One week after the shooting at Marjory Stoneman Douglas High School, President Trump held a “listening session” at the White House with students, teachers, and the families of survivors of the horrific incident. Word of the meeting was carried by the Miami Herald and other major dailies around the country, as well as broadcast and cablecast outlets and the internet.
In spite of all the exposure the meeting received, a retired English teacher with obviously far too much time on her hands must have missed the news. How else to explain the postcard a day she wrote to the president for an entire year urging him to meet individually with the family members of the victims of the shooting?
Now Yvonne Mason, who also describes herself as “devoted rhetorical activist,” is enjoying her 15 minutes of fame, not for her postcard writing marathon, but for boorishly “correcting” and returning a response she finally received from the president.
She tells the Greenville News, which broke the story:
When I taught school for 17 years, I taught my kids in English that the way you present yourself in writing says a lot about who you are, about what you care about, about whether or not you care to get it right.
Mason says she initially declined to assign a letter grade to the hard copy, though now that she has the public’s attention, she went on to add, “If it had been written in middle school, I’d give it a C or C-plus. If it had been written in high school, I’d give it a D.”
One of her chief criticisms of the president’s letter is what she claims to be his overuse of the first-person pronoun “I.” I count five in all (they are the passages highlighted by her in yellow), which hardly strikes me as excessive in a letter that looks to be about 150 words. (Mason must have had a field day with Barack Obama, who used I, me, and my 199 times in a single speech.)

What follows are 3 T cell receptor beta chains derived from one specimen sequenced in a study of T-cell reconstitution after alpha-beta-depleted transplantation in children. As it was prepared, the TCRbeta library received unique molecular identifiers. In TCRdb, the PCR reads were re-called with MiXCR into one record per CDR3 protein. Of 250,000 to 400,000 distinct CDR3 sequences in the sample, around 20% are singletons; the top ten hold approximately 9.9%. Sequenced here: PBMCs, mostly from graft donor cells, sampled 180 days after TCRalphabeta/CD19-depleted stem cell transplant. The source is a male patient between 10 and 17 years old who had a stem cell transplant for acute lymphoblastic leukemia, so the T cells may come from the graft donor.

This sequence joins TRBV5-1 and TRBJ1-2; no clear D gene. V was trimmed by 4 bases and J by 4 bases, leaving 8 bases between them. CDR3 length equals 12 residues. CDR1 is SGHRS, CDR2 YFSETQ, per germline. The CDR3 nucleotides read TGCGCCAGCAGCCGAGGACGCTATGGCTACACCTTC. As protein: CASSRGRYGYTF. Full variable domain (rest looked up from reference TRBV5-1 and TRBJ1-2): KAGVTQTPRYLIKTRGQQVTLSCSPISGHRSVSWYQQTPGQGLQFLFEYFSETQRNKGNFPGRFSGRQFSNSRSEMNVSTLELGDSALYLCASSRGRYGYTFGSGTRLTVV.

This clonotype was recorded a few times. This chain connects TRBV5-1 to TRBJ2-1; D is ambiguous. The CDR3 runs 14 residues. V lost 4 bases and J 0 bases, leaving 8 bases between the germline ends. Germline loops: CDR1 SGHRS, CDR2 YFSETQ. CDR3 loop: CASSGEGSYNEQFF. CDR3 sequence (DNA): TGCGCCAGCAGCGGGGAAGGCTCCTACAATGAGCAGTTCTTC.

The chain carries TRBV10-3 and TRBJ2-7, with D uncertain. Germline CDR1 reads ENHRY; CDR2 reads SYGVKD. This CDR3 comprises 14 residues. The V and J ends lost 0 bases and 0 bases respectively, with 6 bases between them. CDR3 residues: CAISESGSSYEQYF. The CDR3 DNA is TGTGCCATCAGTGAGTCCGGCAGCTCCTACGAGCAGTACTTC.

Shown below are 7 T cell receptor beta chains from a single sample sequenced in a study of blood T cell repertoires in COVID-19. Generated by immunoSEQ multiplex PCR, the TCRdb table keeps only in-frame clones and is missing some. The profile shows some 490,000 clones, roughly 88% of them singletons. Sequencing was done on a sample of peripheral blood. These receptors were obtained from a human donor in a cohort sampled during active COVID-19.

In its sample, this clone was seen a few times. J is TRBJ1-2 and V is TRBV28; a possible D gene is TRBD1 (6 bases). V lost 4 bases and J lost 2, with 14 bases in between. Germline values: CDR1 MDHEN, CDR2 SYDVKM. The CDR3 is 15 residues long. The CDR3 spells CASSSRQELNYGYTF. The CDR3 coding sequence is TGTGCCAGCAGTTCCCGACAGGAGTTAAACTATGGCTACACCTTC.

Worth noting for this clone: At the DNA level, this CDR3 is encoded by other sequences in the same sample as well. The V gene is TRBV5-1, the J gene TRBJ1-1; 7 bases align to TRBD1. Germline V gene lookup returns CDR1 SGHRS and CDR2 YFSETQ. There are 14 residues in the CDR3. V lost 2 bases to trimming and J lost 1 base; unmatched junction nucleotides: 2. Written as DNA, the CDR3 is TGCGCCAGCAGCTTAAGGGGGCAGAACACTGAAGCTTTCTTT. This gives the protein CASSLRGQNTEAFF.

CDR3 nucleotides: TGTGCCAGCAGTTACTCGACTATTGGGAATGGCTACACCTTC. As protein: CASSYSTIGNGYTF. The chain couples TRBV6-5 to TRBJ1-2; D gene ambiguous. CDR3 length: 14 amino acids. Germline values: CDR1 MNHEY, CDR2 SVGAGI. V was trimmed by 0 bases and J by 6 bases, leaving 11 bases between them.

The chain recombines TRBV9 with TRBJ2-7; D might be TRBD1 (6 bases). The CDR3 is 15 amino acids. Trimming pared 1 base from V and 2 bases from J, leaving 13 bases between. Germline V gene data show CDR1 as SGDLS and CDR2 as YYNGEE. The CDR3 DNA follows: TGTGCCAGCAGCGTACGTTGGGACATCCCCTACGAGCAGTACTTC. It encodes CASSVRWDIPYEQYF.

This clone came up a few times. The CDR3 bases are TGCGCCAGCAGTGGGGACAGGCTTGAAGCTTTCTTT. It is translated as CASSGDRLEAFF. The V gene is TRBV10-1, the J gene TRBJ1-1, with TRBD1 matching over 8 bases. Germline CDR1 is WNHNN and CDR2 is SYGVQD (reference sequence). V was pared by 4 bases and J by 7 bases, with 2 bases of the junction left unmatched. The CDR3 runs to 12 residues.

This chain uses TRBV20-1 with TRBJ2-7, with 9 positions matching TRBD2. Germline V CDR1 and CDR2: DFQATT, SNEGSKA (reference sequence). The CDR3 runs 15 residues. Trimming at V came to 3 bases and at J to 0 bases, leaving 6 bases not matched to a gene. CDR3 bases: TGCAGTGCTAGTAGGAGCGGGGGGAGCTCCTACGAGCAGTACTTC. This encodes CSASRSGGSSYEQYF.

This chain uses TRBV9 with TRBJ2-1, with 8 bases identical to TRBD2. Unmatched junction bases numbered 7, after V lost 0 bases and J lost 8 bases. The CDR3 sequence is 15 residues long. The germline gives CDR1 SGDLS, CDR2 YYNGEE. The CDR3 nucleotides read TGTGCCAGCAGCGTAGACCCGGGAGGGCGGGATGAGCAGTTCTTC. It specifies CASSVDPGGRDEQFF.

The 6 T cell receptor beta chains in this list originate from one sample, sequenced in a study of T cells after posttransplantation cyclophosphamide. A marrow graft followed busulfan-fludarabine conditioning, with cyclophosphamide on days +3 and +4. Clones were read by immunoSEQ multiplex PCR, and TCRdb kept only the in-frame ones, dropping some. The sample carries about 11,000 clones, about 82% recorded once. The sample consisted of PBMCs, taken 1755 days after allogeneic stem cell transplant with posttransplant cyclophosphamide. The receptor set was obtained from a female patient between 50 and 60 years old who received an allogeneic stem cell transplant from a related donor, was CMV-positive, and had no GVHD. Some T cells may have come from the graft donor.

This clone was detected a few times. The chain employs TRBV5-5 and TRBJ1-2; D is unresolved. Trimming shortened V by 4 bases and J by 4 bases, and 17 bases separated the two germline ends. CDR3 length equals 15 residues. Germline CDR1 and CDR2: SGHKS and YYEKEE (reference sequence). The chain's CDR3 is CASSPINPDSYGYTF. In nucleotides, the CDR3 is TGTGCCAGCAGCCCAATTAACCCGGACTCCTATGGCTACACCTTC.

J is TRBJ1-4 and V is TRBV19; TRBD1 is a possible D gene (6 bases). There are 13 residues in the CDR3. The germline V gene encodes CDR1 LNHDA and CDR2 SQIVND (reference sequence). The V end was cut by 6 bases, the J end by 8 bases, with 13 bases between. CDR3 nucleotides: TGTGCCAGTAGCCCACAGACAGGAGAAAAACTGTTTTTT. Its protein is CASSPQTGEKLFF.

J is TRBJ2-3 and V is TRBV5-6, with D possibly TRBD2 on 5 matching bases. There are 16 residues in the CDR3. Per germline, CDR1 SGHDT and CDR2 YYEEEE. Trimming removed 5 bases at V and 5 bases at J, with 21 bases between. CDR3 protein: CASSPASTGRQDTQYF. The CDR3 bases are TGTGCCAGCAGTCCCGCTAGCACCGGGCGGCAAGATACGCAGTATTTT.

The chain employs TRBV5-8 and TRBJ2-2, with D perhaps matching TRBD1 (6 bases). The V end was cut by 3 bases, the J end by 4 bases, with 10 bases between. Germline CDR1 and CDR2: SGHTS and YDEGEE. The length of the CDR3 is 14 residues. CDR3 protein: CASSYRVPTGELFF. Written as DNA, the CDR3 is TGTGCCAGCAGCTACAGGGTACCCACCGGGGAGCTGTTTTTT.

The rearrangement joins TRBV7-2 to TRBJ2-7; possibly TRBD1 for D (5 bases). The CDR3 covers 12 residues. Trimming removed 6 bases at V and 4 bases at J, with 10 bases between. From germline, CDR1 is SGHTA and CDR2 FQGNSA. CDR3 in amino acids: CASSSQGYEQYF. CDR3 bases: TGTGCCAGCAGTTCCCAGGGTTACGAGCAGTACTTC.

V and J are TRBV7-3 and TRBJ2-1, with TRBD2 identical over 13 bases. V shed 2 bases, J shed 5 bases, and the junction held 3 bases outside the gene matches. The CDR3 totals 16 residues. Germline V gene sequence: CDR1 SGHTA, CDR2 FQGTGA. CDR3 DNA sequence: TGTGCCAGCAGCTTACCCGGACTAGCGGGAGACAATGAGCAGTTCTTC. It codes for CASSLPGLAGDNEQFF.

Another of her beefs is Trump’s capitalization of common nouns, such as nation, which she calls out differently in every instance, the last time with the tender advice “OMG, this is WRONG!” (She also claims the letter contains a dangling modifier, which she doesn’t bother to point out, most likely because there isn’t one.)
Ultimately, this is all just another silly hit job on the president by another detractor.
*UPDATE* J.E. Dyer has pointed out another fly in poor Yvonne Mason’s bitter ointment. According to the official federal government style manual, the word nation — which Mason flags four separate times for its alleged faulty capitalization — does take a capital when the nation in question is the United States of America:
The words federal and government, capitalization of which Mason also makes a federal case out of, are likewise capitalized when referring to America’s administrative divisions. The edition of the style book in which these designation appears, by the way, was published in 2016: during Obama’s term in office.